21. “G” WIZZ

from Come Fly With Me – Exploring Science through aviation and aerospace concepts.

SUBJECT: Science
GRADE: 7,8,9
TIME: 45 minutes
TYPE OF ACTIVITY: Student Investigation
CONCEPTS: Weight Mass
SKILLS: Construction Collecting and Interpreting Data
Objectives: To distinguish between weight and mass; to develop techniques of finding mass when there is no weight; to build equipment to determine mass when a balance will not work.

Materials: For each group of three students: 1 hacksaw blade; 1 small “c” clamp; 1 small bolt with two nuts to fit the hole at the end of the hacksaw blade; several washers of the same mass; a stop watch; data sheet; a table or chair to fasten the “c” clamp to:(You can build a stand as in the diagram and weight it with bricks).

mass measurer instructions

Teacher Background Information:

The weight of an object is a ways a measure of the pull of gravity on that object (the attraction of one mass to another). On the Moon, objects weigh 1/6 of what they do on the Earth. In space, some 300 kilometers above the Earth, objects weigh about 1/3000 of what they do on the surface. (Essentially, they are nearly weightless.) A 210 pound astronaut would weigh about 1 ounce. Many of the experiments done on the health of astronauts required finding their mass while in space. Mass is measured in grams. Grams are defined as the mass of one cubic centimeter of water. You are measuring the amount of matter in a given space when you measure mass. The amount of astronaut does not change while in space from that while on the Earth or on the Moon. His or her mass would be the same – only the weight (attraction of gravity) would change. So, how can mass be measured when there is no weight???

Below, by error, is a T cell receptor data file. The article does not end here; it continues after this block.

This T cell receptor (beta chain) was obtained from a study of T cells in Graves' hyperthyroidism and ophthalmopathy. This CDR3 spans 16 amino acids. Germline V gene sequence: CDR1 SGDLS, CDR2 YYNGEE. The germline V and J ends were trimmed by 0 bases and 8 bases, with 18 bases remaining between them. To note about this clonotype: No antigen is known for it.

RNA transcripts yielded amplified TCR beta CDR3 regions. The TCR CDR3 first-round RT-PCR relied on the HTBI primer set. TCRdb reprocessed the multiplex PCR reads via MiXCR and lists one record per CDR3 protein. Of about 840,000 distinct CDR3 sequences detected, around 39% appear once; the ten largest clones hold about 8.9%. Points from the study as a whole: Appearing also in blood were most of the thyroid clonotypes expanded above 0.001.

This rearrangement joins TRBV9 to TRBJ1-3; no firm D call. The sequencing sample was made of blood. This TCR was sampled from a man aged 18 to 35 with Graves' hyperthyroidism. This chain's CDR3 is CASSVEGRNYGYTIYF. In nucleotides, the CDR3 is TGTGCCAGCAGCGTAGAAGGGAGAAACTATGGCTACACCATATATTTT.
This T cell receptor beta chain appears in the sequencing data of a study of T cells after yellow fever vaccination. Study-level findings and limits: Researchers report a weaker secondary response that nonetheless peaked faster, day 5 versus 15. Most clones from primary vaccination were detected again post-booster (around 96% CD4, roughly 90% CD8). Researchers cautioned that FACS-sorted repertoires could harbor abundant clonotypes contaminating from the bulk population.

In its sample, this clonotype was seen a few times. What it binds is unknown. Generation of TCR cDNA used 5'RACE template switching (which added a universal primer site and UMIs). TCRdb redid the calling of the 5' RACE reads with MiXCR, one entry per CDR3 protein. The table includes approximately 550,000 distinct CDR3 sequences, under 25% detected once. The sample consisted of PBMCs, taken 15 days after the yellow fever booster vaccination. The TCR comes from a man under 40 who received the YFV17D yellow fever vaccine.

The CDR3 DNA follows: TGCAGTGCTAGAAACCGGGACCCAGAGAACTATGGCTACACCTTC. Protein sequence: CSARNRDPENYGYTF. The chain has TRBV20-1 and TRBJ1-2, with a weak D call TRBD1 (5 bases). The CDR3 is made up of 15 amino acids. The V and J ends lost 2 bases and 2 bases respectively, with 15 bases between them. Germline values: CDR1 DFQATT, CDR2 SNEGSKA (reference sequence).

1. Attach a hacksaw blade to the leg of a chair or a stable platform of some kind with a “c” clamp.
  2. Fit a bolt through the hole at the opposite end of the blade and secure it with a nut.
  3. Attach a washer to the bolt and secure it with the other nut.
  4. Pull the blade to one side and release.
  5. Have a student count the number of oscillations of the blade while another student keeps time with a stopwatch.
  6. Have another student keep track of the swings per minute on the data sheet.
  7. Add washers to the blade, one at a time until several bits of data have been collected.
  8. Make a calibration chart of the results by graphing the data.
    Note: The hacksaw blade oscillations are independent of gravity and are dependent on the elasticity of the metal. The same number of swings would be recorded on the Moon or in space. FIND THE MASS OF AN UNKNOWN.
  9. Place a small ball of clay on the mass tester.
  10. Measure the number of swings per minute and refer to the calibration chart to determine the mass in washers.
  11. Find the mass of the washers and compute the mass of the clay in grams.
  12. Place the clay on a balance and check your calculations to see how accurate your measurements were.

Note to the Teacher: You may wish to tie this lesson in with one on the arbitrary nature of systems of measurement.
Extensions: The astronauts use a device similar in operation to the simple device the students produce in this lesson to measure their mass in space. Have the students find out more about it by investigating some of the experiments performed on Skylab.

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